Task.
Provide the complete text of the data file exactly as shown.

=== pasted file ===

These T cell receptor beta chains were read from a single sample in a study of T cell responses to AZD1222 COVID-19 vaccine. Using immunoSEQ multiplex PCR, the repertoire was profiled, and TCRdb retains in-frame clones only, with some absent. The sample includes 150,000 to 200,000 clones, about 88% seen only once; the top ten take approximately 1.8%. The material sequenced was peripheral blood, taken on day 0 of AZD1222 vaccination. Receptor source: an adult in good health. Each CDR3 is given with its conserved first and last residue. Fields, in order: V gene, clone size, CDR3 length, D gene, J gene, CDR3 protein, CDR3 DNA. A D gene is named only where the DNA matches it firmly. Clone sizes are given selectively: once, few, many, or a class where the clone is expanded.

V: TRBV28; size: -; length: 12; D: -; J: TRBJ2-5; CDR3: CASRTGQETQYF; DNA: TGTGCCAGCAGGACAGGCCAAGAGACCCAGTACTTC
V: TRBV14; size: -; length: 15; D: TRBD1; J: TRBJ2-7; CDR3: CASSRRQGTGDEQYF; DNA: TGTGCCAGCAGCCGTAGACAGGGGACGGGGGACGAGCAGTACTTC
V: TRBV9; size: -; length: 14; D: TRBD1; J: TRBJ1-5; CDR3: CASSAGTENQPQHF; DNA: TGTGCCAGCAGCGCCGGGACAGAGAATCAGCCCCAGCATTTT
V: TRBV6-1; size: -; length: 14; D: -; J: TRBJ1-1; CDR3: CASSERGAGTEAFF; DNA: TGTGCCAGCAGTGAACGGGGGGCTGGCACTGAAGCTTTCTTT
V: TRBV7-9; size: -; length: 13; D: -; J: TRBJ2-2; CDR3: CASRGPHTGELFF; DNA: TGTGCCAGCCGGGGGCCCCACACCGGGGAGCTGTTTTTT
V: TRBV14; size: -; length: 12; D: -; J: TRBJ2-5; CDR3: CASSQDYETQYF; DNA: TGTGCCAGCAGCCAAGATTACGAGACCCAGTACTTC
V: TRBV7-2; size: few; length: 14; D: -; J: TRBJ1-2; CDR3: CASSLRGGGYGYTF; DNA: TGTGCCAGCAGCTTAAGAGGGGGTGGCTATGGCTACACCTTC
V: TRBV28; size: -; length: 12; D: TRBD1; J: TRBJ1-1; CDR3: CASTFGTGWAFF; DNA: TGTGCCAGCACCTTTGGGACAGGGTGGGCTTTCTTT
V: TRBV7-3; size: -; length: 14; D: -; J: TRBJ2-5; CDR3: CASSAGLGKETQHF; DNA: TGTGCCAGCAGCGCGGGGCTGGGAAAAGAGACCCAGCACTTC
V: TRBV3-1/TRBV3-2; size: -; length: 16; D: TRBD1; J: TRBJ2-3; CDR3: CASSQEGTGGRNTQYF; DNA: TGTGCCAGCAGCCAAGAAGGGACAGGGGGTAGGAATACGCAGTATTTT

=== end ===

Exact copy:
These T cell receptor beta chains were read from a single sample in a study of T cell responses to AZD1222 COVID-19 vaccine. Using immunoSEQ multiplex PCR, the repertoire was profiled, and TCRdb retains in-frame clones only, with some absent. The sample includes 150,000 to 200,000 clones, about 88% seen only once; the top ten take approximately 1.8%. The material sequenced was peripheral blood, taken on day 0 of AZD1222 vaccination. Receptor source: an adult in good health. Each CDR3 is given with its conserved first and last residue. Fields, in order: V gene, clone size, CDR3 length, D gene, J gene, CDR3 protein, CDR3 DNA. A D gene is named only where the DNA matches it firmly. Clone sizes are given selectively: once, few, many, or a class where the clone is expanded.

V: TRBV28; size: -; length: 12; D: -; J: TRBJ2-5; CDR3: CASRTGQETQYF; DNA: TGTGCCAGCAGGACAGGCCAAGAGACCCAGTACTTC
V: TRBV14; size: -; length: 15; D: TRBD1; J: TRBJ2-7; CDR3: CASSRRQGTGDEQYF; DNA: TGTGCCAGCAGCCGTAGACAGGGGACGGGGGACGAGCAGTACTTC
V: TRBV9; size: -; length: 14; D: TRBD1; J: TRBJ1-5; CDR3: CASSAGTENQPQHF; DNA: TGTGCCAGCAGCGCCGGGACAGAGAATCAGCCCCAGCATTTT
V: TRBV6-1; size: -; length: 14; D: -; J: TRBJ1-1; CDR3: CASSERGAGTEAFF; DNA: TGTGCCAGCAGTGAACGGGGGGCTGGCACTGAAGCTTTCTTT
V: TRBV7-9; size: -; length: 13; D: -; J: TRBJ2-2; CDR3: CASRGPHTGELFF; DNA: TGTGCCAGCCGGGGGCCCCACACCGGGGAGCTGTTTTTT
V: TRBV14; size: -; length: 12; D: -; J: TRBJ2-5; CDR3: CASSQDYETQYF; DNA: TGTGCCAGCAGCCAAGATTACGAGACCCAGTACTTC
V: TRBV7-2; size: few; length: 14; D: -; J: TRBJ1-2; CDR3: CASSLRGGGYGYTF; DNA: TGTGCCAGCAGCTTAAGAGGGGGTGGCTATGGCTACACCTTC
V: TRBV28; size: -; length: 12; D: TRBD1; J: TRBJ1-1; CDR3: CASTFGTGWAFF; DNA: TGTGCCAGCACCTTTGGGACAGGGTGGGCTTTCTTT
V: TRBV7-3; size: -; length: 14; D: -; J: TRBJ2-5; CDR3: CASSAGLGKETQHF; DNA: TGTGCCAGCAGCGCGGGGCTGGGAAAAGAGACCCAGCACTTC
V: TRBV3-1/TRBV3-2; size: -; length: 16; D: TRBD1; J: TRBJ2-3; CDR3: CASSQEGTGGRNTQYF; DNA: TGTGCCAGCAGCCAAGAAGGGACAGGGGGTAGGAATACGCAGTATTTT